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Fire managers release structure safety responsibilities to local district

Fire operations manager Marvin Vetter speaks at a community meeting Saturday night, Aug. 24. "I knew about the famous winds of the gorge, but I didn't know they could blow in so many directions at the same time. I'll remember this fire for a long time," he said.

Fire operations manager Marvin Vetter speaks at a community meeting Saturday night, Aug. 24. "I knew about the famous winds of the gorge, but I didn't know they could blow in so many directions at the same time. I'll remember this fire for a long time," he said. Photo by Mark Gibson.

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Mid Columbia Fire and Rescue chief Bob Palmer thanks task force members for their help and encourages area residents to create a "defensable space" around there homes as structural protection responsibilties return to the district Saturday, Aug. 24.

Fire managers spoke of the Blackburn Fire in the past tense during a community fire meeting Saturday night, Aug. 24, at The Dalles Wahtonka High School. The structural threat is over, task forces have been released, and the safety of area homes is once again the official responsibility of Mid Columbia Fire and Rescue.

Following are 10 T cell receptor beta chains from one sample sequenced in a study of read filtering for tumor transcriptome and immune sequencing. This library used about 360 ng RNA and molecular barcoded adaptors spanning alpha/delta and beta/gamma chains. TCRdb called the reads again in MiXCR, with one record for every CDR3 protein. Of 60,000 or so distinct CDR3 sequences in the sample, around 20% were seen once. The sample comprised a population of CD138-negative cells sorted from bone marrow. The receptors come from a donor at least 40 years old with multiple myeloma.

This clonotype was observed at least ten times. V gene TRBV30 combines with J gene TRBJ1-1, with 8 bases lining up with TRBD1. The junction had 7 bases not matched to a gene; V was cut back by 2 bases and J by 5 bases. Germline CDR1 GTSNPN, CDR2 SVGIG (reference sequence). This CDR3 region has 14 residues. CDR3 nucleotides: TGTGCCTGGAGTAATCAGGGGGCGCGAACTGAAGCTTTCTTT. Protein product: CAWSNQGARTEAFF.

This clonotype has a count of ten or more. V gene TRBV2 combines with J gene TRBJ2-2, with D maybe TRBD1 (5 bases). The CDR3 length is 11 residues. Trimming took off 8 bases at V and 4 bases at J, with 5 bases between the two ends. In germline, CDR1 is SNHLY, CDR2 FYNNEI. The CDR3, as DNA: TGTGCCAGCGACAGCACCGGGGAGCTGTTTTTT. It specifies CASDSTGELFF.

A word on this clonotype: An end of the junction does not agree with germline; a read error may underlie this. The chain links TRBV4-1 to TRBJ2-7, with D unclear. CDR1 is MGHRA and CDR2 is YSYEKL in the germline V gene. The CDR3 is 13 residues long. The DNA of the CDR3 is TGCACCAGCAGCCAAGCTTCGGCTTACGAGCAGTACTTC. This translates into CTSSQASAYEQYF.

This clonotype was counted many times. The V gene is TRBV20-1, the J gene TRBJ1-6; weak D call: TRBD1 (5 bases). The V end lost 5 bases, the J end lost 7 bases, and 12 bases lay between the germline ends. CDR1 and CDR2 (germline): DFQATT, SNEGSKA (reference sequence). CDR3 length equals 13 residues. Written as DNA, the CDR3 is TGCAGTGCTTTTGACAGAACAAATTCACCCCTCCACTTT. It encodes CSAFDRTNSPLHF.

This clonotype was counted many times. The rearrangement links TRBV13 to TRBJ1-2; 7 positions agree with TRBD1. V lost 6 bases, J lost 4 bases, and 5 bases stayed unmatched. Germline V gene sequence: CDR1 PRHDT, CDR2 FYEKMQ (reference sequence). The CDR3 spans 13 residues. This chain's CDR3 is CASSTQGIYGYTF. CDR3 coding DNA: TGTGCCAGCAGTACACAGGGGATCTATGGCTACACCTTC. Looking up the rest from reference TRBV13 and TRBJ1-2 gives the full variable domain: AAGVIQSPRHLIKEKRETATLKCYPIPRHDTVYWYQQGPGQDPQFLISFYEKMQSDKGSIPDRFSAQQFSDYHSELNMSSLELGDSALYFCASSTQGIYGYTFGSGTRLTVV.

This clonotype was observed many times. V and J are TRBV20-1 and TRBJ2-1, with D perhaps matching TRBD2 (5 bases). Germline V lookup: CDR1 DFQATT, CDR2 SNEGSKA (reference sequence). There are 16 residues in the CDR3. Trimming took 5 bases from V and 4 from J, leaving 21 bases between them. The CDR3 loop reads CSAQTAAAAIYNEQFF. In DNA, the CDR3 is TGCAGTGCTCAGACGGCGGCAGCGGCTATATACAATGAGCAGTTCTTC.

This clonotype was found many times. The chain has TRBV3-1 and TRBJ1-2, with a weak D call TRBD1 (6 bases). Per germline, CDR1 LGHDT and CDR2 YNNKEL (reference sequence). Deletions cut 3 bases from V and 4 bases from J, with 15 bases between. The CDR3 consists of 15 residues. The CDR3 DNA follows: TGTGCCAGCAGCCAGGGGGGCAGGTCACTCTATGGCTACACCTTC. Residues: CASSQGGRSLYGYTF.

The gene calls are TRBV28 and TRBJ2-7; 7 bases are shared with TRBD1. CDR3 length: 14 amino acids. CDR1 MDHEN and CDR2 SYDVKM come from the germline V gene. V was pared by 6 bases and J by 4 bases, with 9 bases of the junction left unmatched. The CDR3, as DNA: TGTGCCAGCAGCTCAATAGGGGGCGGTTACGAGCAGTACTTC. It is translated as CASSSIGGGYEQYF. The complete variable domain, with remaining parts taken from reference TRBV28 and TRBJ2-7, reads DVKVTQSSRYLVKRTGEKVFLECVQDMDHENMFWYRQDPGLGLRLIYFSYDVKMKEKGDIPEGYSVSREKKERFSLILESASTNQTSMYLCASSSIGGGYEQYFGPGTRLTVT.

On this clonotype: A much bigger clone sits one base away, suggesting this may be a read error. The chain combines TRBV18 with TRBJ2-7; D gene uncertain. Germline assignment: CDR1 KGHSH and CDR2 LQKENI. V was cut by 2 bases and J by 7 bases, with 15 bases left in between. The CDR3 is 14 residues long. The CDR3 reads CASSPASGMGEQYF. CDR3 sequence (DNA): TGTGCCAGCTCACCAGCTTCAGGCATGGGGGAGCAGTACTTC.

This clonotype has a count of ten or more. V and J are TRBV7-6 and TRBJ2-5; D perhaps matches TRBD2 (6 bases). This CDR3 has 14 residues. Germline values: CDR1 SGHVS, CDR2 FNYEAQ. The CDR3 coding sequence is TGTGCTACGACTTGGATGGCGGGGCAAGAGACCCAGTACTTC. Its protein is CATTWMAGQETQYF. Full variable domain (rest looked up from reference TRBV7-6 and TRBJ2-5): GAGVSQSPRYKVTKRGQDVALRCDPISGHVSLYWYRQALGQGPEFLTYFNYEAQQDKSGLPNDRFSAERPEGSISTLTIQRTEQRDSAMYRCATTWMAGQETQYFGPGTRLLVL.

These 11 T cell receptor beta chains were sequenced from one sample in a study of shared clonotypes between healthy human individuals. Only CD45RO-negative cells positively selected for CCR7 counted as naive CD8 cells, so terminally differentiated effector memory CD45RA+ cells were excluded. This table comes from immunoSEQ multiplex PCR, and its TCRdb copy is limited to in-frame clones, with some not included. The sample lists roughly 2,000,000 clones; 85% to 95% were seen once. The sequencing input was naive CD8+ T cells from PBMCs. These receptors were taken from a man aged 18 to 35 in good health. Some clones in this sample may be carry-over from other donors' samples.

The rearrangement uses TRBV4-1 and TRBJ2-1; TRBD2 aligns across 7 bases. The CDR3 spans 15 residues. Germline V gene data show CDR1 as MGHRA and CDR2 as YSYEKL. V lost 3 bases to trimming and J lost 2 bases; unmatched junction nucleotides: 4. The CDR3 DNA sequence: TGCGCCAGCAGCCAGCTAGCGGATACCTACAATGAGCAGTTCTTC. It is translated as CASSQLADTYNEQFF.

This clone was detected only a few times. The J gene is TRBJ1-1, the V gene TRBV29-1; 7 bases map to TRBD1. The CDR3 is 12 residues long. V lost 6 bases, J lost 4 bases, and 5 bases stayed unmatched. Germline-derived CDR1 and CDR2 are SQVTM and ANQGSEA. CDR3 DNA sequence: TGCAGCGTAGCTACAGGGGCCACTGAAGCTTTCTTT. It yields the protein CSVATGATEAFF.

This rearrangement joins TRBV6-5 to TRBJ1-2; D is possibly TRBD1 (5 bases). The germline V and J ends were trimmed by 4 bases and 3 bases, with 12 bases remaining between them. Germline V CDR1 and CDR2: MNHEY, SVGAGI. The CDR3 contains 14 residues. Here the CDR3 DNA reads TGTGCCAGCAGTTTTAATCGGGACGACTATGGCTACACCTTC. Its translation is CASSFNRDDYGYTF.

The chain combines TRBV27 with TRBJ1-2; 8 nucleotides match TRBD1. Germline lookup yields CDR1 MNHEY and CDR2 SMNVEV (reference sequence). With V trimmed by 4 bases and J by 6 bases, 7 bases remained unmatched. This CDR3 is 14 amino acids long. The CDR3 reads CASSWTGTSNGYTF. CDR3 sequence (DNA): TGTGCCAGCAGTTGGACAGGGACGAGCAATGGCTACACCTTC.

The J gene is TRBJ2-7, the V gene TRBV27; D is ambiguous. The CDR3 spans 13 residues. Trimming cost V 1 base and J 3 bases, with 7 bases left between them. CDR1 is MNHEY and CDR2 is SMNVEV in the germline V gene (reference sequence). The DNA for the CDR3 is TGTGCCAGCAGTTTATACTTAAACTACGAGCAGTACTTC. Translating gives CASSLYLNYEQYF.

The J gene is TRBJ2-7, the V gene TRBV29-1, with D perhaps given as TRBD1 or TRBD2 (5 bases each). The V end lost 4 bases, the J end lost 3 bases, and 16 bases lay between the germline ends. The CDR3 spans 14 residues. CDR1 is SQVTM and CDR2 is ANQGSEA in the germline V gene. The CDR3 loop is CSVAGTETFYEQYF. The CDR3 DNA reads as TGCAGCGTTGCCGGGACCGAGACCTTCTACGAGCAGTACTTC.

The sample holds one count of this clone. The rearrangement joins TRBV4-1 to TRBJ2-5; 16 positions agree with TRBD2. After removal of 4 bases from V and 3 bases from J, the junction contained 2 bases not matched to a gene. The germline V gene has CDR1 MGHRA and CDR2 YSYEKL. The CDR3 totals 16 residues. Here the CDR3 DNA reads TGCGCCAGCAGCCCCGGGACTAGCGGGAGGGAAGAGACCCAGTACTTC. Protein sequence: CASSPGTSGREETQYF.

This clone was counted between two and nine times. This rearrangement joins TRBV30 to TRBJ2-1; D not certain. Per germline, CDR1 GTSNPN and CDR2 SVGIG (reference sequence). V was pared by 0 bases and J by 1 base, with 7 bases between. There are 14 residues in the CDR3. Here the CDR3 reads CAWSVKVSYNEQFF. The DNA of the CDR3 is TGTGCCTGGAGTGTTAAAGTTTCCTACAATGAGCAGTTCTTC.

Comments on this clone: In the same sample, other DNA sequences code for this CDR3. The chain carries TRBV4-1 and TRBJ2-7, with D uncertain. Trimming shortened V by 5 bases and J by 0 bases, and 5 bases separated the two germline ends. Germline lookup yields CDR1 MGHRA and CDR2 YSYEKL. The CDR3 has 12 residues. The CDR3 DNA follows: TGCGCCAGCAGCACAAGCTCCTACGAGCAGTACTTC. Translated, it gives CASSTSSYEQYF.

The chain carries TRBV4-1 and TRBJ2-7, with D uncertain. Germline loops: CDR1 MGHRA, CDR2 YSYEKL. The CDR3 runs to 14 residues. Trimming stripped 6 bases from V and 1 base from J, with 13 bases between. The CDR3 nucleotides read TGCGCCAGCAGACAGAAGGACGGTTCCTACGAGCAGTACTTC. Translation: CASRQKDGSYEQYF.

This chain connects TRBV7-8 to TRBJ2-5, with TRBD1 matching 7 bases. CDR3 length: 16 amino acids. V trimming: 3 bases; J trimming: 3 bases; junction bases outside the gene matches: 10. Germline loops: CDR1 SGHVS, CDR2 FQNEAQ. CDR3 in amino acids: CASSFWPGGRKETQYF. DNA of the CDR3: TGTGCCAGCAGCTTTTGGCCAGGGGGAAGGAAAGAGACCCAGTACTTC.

"I knew about the famous winds of the gorge," said fire operations manager Marvin Vetter, "but I didn't know they could blow in so many directions at the same time. I'll remember this fire for a long time."

"That was a tough fire," added Oregon Department of Forestry official Tom Fields.

"We will be watching it, moping up, we have a contingency plan (if the fire returns)," said Fire Chief Bob Palmer. "We have good people out here." Residents should take the time to prepare their property and create a good, defensible space around their homes, and should prepare themselves as well, he added. "We still have September and October."

The Mount Hood National Forest will remain closed in the area of the fire, which was 25 percent contained at the time of the meeting, although that percentage was going up continuously, fire managers said. Fire danger throughout the Pacific Northwest remained high.

Fire ground crews will soon be shifting away from a 24/7 cycle to day shift, giving them a chance to rest and recover from the fire.

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